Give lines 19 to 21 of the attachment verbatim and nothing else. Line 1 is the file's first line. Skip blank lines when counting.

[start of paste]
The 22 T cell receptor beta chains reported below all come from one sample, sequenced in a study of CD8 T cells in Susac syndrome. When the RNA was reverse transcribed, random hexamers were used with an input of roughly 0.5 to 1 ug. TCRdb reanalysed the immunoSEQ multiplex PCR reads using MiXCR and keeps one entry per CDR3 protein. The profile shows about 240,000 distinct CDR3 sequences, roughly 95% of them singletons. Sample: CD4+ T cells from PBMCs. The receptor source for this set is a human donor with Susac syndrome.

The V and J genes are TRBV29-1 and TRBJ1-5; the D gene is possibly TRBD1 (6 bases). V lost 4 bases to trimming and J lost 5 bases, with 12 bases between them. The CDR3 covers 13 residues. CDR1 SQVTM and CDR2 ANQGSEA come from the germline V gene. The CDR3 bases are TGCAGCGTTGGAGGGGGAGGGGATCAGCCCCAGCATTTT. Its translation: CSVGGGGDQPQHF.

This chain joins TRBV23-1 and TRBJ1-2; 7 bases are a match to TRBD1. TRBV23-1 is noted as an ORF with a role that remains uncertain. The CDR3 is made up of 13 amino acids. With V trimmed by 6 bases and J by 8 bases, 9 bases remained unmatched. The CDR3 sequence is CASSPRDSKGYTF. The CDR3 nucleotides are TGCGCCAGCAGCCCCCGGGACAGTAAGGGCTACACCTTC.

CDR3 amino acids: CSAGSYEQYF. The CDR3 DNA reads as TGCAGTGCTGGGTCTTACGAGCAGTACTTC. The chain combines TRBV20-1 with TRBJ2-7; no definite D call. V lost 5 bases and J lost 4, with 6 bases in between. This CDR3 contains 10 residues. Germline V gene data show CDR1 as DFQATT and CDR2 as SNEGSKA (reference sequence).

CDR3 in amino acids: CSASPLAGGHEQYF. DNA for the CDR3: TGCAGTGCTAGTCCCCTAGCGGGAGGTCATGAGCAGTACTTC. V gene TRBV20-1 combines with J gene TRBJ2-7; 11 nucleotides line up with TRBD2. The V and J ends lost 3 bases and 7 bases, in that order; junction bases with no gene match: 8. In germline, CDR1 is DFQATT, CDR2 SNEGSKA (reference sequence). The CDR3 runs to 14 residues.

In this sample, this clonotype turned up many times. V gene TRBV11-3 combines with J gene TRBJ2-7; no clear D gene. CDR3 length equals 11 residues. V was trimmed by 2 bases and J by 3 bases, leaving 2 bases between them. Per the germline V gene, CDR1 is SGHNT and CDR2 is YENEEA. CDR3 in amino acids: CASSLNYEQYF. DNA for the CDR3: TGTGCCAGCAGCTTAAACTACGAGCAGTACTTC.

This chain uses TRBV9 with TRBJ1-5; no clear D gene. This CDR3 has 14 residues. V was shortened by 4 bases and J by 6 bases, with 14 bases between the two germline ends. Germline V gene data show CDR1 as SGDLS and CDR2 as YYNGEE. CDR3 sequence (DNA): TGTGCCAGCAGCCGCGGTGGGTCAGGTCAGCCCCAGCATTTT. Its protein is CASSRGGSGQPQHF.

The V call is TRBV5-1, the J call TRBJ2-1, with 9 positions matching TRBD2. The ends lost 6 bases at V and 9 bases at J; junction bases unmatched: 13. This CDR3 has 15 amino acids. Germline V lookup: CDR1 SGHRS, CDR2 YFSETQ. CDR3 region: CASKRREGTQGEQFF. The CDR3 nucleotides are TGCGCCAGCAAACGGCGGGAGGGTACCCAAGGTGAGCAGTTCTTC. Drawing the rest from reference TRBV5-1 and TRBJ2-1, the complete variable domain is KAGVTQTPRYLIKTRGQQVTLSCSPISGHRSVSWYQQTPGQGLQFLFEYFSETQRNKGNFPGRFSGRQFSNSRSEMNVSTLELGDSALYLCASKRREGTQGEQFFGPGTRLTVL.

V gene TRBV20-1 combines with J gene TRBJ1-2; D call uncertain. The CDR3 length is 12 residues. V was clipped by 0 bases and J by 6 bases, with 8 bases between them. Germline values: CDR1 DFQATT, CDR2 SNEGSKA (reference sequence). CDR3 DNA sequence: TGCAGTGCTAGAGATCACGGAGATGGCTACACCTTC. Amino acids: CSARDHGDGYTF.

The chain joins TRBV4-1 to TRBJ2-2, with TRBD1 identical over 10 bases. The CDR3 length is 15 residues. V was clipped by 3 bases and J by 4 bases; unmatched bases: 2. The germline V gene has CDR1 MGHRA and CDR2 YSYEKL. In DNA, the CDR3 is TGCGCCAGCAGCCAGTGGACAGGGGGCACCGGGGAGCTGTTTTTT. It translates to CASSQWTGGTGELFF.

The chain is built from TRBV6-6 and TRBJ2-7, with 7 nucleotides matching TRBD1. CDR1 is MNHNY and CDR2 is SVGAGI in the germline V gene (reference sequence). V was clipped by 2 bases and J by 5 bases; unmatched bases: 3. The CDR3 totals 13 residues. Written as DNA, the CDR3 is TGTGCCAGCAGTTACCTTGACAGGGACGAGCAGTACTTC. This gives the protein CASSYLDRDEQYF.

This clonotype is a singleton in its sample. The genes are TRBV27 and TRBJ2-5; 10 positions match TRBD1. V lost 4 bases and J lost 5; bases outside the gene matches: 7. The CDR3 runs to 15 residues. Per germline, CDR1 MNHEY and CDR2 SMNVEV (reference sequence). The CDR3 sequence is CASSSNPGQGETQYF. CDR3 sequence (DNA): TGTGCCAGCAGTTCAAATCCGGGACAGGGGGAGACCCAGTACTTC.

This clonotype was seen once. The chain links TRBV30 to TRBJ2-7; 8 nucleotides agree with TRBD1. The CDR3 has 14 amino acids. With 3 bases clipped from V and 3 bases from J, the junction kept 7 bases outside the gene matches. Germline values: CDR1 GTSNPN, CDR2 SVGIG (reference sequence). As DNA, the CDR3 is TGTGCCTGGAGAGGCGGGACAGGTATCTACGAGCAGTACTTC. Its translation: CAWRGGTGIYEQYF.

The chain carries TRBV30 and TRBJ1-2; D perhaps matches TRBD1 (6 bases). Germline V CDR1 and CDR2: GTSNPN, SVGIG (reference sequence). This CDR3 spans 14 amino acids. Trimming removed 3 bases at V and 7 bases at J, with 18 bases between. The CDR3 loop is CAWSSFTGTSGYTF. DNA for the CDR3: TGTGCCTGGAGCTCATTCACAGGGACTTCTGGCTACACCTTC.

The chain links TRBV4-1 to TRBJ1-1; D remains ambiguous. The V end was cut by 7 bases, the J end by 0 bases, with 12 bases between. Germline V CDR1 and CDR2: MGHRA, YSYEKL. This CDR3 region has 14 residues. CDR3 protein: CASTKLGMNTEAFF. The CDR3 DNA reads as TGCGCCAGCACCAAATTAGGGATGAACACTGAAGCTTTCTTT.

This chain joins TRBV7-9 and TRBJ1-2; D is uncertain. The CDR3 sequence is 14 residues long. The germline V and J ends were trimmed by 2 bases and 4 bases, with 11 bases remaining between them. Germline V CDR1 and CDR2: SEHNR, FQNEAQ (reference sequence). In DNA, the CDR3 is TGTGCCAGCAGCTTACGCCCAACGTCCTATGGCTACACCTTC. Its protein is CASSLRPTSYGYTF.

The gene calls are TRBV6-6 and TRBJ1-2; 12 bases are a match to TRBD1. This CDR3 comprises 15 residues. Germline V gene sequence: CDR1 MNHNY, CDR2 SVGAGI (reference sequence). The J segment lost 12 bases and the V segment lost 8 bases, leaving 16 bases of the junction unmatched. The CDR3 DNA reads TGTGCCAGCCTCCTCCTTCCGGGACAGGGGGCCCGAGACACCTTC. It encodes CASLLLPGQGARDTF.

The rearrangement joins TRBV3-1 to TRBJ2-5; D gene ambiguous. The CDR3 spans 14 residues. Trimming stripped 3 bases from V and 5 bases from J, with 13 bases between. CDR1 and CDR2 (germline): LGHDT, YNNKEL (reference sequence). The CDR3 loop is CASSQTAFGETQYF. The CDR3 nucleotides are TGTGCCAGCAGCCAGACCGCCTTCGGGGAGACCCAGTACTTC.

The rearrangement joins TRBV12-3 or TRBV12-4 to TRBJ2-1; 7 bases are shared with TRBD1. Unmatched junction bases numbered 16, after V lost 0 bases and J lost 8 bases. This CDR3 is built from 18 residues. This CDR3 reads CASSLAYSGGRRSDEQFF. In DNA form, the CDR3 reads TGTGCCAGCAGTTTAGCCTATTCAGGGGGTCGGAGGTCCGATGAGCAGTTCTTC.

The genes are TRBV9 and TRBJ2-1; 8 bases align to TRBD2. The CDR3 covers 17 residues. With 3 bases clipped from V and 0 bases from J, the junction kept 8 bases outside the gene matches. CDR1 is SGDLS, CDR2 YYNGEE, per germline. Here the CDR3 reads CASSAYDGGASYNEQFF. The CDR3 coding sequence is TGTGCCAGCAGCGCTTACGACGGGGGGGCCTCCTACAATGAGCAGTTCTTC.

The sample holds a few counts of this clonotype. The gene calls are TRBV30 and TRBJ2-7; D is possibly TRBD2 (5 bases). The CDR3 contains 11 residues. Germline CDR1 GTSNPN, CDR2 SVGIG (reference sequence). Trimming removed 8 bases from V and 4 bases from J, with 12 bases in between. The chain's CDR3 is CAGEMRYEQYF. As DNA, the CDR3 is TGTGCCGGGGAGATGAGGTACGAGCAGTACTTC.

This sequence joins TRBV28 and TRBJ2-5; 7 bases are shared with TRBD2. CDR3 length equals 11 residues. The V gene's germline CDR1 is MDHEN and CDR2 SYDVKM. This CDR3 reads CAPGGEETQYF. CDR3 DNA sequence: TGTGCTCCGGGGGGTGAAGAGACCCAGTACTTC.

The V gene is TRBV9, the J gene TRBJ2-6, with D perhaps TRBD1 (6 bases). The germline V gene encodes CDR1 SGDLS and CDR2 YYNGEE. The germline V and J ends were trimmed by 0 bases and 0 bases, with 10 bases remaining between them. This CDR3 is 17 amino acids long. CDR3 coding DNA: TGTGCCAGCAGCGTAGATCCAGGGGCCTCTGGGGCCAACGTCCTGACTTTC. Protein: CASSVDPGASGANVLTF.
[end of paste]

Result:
The rearrangement joins TRBV12-3 or TRBV12-4 to TRBJ2-1; 7 bases are shared with TRBD1. Unmatched junction bases numbered 16, after V lost 0 bases and J lost 8 bases. This CDR3 is built from 18 residues. This CDR3 reads CASSLAYSGGRRSDEQFF. In DNA form, the CDR3 reads TGTGCCAGCAGTTTAGCCTATTCAGGGGGTCGGAGGTCCGATGAGCAGTTCTTC.

The genes are TRBV9 and TRBJ2-1; 8 bases align to TRBD2. The CDR3 covers 17 residues. With 3 bases clipped from V and 0 bases from J, the junction kept 8 bases outside the gene matches. CDR1 is SGDLS, CDR2 YYNGEE, per germline. Here the CDR3 reads CASSAYDGGASYNEQFF. The CDR3 coding sequence is TGTGCCAGCAGCGCTTACGACGGGGGGGCCTCCTACAATGAGCAGTTCTTC.

The sample holds a few counts of this clonotype. The gene calls are TRBV30 and TRBJ2-7; D is possibly TRBD2 (5 bases). The CDR3 contains 11 residues. Germline CDR1 GTSNPN, CDR2 SVGIG (reference sequence). Trimming removed 8 bases from V and 4 bases from J, with 12 bases in between. The chain's CDR3 is CAGEMRYEQYF. As DNA, the CDR3 is TGTGCCGGGGAGATGAGGTACGAGCAGTACTTC.